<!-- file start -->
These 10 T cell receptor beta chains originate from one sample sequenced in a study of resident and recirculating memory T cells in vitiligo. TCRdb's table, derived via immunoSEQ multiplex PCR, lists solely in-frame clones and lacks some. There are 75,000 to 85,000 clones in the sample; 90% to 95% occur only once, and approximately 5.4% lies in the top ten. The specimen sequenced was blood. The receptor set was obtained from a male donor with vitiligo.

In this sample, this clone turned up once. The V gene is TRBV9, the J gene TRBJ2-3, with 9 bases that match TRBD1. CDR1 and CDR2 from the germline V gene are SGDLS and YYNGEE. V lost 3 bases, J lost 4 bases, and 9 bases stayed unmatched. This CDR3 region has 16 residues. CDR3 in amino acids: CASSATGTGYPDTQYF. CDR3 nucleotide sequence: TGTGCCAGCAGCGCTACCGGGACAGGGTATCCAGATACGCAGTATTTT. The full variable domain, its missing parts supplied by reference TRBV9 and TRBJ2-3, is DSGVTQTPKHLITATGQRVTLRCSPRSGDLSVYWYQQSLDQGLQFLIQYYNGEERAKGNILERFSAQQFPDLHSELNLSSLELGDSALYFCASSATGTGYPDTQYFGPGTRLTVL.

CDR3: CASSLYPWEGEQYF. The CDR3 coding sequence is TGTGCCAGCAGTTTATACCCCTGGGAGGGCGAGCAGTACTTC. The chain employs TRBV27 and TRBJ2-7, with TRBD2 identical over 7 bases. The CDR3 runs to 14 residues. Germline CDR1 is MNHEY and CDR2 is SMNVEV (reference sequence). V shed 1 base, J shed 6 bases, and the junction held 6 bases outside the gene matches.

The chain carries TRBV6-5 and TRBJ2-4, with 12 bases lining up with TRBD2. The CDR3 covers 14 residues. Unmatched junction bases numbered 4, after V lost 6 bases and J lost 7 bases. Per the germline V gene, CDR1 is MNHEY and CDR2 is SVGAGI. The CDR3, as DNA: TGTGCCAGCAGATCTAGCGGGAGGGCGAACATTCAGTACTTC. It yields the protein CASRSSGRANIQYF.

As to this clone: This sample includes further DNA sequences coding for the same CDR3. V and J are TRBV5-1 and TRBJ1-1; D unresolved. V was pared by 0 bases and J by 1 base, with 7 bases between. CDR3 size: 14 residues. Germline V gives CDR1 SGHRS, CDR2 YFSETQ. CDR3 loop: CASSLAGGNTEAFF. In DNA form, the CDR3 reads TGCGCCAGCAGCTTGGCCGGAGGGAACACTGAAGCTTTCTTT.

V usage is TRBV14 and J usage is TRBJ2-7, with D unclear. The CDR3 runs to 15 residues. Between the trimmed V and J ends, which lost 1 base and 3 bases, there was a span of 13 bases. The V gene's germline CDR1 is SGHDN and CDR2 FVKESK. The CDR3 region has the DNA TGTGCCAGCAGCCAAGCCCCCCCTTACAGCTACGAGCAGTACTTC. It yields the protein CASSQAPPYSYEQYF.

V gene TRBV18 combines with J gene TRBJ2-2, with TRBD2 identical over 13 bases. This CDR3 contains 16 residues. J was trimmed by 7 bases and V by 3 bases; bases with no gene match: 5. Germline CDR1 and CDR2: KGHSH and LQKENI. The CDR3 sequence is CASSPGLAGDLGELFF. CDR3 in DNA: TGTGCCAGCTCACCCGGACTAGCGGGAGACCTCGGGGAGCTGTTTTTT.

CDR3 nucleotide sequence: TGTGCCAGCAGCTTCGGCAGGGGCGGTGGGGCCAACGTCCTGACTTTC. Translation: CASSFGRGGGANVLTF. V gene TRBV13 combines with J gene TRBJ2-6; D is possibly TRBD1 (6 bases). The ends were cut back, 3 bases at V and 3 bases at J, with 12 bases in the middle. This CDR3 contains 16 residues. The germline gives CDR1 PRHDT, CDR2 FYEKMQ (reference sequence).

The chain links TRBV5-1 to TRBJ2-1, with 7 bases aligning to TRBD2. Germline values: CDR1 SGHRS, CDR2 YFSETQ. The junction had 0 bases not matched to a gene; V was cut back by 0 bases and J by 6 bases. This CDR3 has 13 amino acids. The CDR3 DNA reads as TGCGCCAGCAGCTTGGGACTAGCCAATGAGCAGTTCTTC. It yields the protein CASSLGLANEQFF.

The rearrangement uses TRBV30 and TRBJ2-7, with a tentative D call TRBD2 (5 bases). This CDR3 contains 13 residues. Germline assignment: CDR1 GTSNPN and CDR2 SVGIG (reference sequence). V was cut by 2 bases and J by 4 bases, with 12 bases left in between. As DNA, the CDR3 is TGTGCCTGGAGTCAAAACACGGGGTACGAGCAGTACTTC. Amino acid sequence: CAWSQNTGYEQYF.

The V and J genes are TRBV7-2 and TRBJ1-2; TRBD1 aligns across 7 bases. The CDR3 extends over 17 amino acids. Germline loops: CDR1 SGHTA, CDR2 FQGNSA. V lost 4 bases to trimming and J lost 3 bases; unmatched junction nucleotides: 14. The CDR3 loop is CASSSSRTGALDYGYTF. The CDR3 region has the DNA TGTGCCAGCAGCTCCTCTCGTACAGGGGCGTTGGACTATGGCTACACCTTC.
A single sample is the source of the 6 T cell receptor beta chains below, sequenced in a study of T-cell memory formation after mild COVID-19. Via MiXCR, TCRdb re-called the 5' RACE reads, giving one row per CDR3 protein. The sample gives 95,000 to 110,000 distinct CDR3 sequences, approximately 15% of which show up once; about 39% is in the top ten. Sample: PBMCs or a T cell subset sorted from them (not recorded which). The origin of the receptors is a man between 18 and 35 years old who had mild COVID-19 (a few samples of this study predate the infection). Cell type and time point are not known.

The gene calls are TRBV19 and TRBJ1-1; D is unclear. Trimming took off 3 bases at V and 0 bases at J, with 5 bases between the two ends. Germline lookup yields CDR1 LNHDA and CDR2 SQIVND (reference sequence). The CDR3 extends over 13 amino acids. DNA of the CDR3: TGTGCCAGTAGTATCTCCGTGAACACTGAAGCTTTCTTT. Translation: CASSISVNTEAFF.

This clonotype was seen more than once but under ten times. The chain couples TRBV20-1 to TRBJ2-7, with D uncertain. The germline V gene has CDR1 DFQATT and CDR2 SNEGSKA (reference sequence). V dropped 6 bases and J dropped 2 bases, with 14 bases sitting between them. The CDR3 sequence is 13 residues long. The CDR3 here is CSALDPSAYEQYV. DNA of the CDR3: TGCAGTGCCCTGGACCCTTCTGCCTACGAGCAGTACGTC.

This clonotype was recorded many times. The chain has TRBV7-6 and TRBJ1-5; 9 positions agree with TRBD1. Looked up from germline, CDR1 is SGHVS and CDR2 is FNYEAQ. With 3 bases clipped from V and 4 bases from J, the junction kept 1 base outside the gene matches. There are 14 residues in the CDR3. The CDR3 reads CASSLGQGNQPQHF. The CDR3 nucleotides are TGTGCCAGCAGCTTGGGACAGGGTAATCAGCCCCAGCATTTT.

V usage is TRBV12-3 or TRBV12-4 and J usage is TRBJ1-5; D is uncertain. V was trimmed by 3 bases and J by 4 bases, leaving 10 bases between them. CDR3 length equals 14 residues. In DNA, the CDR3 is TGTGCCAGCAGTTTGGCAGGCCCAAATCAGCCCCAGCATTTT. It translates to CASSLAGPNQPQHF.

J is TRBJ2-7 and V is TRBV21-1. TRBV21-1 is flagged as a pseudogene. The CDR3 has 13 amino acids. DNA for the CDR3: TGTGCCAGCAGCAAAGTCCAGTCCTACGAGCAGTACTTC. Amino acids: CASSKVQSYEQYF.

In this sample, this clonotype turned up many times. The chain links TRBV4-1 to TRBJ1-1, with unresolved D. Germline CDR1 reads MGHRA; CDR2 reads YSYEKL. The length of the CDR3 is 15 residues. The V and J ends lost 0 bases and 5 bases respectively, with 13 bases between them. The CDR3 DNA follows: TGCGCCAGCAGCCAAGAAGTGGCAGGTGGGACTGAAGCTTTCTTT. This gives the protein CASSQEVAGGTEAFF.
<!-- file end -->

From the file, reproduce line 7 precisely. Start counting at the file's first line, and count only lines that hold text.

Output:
V gene TRBV18 combines with J gene TRBJ2-2, with TRBD2 identical over 13 bases. This CDR3 contains 16 residues. J was trimmed by 7 bases and V by 3 bases; bases with no gene match: 5. Germline CDR1 and CDR2: KGHSH and LQKENI. The CDR3 sequence is CASSPGLAGDLGELFF. CDR3 in DNA: TGTGCCAGCTCACCCGGACTAGCGGGAGACCTCGGGGAGCTGTTTTTT.